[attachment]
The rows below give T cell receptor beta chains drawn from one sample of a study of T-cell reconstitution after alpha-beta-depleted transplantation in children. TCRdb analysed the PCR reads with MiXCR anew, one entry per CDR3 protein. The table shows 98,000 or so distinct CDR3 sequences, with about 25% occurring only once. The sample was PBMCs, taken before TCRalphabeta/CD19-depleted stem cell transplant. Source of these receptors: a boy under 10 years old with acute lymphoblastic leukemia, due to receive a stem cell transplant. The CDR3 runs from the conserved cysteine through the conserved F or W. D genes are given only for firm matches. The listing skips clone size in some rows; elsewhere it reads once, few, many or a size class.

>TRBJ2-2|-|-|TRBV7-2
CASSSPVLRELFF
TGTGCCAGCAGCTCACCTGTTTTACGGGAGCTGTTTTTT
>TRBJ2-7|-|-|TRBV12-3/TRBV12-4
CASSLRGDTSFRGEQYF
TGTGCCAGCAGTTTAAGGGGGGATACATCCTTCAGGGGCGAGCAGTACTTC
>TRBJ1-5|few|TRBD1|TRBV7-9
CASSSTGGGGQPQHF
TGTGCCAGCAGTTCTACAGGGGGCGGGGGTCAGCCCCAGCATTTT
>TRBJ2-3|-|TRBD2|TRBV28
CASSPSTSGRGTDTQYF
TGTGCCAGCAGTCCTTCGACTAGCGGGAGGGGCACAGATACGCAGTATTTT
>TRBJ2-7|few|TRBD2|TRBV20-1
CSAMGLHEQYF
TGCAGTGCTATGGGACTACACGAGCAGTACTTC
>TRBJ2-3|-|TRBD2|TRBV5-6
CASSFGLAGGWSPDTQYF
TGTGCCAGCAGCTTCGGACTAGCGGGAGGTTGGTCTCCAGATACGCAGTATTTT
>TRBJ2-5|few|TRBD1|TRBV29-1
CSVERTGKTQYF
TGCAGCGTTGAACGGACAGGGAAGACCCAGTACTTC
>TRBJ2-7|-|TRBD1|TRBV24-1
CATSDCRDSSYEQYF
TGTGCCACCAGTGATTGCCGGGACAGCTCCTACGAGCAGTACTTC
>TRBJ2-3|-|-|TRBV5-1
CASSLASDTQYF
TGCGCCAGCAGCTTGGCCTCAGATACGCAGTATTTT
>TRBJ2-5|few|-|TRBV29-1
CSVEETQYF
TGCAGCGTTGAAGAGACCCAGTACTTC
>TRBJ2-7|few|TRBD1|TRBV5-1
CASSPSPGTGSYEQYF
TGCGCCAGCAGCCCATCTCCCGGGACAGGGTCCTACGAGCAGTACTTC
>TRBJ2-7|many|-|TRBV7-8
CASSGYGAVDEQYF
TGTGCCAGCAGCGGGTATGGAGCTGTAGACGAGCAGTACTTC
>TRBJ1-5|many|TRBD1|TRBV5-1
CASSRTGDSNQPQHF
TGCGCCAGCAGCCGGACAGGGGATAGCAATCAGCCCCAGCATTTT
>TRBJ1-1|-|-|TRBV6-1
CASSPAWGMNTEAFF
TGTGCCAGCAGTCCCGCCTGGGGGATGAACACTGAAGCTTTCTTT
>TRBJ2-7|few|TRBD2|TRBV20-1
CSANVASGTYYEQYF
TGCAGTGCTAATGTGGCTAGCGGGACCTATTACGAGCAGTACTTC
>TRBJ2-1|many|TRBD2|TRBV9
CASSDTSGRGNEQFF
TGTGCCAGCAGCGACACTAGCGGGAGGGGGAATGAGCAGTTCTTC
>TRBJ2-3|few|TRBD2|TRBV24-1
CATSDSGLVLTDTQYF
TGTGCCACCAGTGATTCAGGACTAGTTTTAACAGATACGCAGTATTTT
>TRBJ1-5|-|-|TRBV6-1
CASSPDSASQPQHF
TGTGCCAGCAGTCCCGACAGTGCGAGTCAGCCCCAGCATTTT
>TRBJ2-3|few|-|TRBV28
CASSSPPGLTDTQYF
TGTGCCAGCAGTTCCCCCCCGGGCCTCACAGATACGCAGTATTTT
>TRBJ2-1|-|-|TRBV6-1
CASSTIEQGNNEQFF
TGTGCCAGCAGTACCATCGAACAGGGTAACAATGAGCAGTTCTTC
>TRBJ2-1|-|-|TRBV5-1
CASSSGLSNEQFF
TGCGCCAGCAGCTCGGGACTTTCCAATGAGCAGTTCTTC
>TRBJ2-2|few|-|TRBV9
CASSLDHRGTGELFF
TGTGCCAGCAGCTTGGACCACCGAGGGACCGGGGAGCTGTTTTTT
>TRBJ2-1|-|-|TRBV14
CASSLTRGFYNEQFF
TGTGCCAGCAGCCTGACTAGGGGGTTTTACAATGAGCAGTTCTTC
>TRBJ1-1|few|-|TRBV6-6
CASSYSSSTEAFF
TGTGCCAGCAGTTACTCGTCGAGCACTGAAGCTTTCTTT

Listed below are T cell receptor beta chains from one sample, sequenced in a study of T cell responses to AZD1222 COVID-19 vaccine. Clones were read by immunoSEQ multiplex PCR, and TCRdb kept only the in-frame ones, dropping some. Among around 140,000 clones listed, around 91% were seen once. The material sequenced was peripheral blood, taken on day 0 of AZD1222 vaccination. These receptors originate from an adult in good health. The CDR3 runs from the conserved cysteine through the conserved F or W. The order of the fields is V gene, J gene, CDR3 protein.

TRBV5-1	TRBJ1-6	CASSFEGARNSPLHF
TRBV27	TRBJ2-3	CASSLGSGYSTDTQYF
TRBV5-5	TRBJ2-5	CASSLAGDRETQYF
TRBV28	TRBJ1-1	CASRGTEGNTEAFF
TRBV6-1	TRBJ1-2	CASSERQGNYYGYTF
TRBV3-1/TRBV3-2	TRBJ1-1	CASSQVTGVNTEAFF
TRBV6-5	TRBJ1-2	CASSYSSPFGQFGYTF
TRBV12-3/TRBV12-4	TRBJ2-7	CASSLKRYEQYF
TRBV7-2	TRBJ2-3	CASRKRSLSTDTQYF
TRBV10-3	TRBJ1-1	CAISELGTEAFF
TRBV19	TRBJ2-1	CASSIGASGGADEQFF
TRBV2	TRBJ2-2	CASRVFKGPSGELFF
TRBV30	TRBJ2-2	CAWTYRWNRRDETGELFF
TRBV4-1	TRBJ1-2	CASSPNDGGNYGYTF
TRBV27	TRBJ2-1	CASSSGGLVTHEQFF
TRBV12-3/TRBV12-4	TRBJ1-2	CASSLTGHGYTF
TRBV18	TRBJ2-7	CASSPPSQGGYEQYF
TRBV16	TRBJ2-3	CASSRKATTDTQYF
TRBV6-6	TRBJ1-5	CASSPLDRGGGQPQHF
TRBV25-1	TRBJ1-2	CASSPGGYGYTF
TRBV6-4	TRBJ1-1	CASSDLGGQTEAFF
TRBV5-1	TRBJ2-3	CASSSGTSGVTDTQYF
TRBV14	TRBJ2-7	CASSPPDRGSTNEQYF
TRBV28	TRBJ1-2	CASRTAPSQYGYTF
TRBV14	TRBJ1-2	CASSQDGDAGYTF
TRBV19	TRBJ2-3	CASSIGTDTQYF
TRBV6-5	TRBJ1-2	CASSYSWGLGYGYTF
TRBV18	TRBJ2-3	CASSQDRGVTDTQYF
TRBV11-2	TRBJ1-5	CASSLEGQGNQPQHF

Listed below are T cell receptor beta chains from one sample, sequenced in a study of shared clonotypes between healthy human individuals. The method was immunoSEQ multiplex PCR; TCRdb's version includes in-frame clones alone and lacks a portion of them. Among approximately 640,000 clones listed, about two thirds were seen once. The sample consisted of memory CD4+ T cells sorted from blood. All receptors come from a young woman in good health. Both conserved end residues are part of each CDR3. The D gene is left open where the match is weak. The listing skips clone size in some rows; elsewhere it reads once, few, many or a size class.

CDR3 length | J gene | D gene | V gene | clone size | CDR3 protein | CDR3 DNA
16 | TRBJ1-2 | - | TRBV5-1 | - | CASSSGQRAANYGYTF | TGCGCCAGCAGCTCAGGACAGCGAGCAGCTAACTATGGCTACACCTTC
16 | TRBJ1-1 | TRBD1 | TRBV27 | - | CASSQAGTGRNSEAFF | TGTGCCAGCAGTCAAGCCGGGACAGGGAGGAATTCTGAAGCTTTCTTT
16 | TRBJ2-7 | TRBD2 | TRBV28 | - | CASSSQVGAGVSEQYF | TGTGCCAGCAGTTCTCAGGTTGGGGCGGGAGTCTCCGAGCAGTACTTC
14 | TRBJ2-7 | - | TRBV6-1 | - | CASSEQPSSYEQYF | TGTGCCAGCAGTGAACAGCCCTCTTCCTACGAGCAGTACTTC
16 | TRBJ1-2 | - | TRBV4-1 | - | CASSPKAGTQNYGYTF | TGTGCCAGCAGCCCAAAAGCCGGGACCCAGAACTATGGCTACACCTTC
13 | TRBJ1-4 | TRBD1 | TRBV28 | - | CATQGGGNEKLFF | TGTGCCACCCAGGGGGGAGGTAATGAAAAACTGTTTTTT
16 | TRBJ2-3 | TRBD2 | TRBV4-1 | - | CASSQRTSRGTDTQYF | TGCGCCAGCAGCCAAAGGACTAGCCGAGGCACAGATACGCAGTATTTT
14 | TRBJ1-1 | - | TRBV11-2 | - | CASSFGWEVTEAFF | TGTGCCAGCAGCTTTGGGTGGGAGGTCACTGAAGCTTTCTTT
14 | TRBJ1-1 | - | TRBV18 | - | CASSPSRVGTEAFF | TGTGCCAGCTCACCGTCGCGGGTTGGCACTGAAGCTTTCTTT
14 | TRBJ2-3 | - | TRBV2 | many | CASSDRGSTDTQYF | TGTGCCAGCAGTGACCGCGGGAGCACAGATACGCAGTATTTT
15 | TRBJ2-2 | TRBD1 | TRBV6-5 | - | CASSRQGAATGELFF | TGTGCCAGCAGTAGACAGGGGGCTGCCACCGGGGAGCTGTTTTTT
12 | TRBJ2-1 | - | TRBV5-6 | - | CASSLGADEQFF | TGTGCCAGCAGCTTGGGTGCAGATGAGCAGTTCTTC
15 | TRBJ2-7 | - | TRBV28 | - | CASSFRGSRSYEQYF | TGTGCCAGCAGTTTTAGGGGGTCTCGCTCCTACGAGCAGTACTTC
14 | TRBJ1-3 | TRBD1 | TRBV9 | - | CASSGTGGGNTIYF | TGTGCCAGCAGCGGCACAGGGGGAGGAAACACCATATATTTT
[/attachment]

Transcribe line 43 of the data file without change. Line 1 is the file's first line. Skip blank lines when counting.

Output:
TGTGCCAGCAGTCCCGCCTGGGGGATGAACACTGAAGCTTTCTTT